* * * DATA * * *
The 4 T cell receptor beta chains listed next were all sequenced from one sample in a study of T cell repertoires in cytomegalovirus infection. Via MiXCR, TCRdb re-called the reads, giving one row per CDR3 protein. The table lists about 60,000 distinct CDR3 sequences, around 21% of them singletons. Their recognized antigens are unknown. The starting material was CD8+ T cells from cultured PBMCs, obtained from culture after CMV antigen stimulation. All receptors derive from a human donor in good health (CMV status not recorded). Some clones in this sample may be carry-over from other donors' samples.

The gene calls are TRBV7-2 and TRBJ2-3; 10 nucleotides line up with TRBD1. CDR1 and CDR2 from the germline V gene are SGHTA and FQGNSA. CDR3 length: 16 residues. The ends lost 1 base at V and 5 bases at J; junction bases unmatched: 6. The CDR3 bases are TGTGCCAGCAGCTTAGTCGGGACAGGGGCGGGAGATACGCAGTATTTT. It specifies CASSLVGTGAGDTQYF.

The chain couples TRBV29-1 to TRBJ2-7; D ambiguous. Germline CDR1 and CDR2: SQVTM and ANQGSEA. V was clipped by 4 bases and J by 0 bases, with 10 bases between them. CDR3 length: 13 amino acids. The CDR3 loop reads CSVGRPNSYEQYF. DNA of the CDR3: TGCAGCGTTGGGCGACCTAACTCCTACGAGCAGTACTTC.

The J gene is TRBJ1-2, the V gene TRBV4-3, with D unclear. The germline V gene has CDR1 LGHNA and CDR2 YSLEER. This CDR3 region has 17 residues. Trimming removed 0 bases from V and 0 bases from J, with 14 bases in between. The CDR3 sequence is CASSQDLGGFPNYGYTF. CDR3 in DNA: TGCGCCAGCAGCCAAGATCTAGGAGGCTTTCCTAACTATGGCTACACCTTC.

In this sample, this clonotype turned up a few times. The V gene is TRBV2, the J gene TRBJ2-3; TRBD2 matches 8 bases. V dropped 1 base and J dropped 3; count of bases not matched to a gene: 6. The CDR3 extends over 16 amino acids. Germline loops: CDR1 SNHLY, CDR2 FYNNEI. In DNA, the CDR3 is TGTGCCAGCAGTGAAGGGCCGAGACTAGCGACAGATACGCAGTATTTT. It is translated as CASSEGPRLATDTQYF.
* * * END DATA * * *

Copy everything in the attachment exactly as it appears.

The 4 T cell receptor beta chains listed next were all sequenced from one sample in a study of T cell repertoires in cytomegalovirus infection. Via MiXCR, TCRdb re-called the reads, giving one row per CDR3 protein. The table lists about 60,000 distinct CDR3 sequences, around 21% of them singletons. Their recognized antigens are unknown. The starting material was CD8+ T cells from cultured PBMCs, obtained from culture after CMV antigen stimulation. All receptors derive from a human donor in good health (CMV status not recorded). Some clones in this sample may be carry-over from other donors' samples.

The gene calls are TRBV7-2 and TRBJ2-3; 10 nucleotides line up with TRBD1. CDR1 and CDR2 from the germline V gene are SGHTA and FQGNSA. CDR3 length: 16 residues. The ends lost 1 base at V and 5 bases at J; junction bases unmatched: 6. The CDR3 bases are TGTGCCAGCAGCTTAGTCGGGACAGGGGCGGGAGATACGCAGTATTTT. It specifies CASSLVGTGAGDTQYF.

The chain couples TRBV29-1 to TRBJ2-7; D ambiguous. Germline CDR1 and CDR2: SQVTM and ANQGSEA. V was clipped by 4 bases and J by 0 bases, with 10 bases between them. CDR3 length: 13 amino acids. The CDR3 loop reads CSVGRPNSYEQYF. DNA of the CDR3: TGCAGCGTTGGGCGACCTAACTCCTACGAGCAGTACTTC.

The J gene is TRBJ1-2, the V gene TRBV4-3, with D unclear. The germline V gene has CDR1 LGHNA and CDR2 YSLEER. This CDR3 region has 17 residues. Trimming removed 0 bases from V and 0 bases from J, with 14 bases in between. The CDR3 sequence is CASSQDLGGFPNYGYTF. CDR3 in DNA: TGCGCCAGCAGCCAAGATCTAGGAGGCTTTCCTAACTATGGCTACACCTTC.

In this sample, this clonotype turned up a few times. The V gene is TRBV2, the J gene TRBJ2-3; TRBD2 matches 8 bases. V dropped 1 base and J dropped 3; count of bases not matched to a gene: 6. The CDR3 extends over 16 amino acids. Germline loops: CDR1 SNHLY, CDR2 FYNNEI. In DNA, the CDR3 is TGTGCCAGCAGTGAAGGGCCGAGACTAGCGACAGATACGCAGTATTTT. It is translated as CASSEGPRLATDTQYF.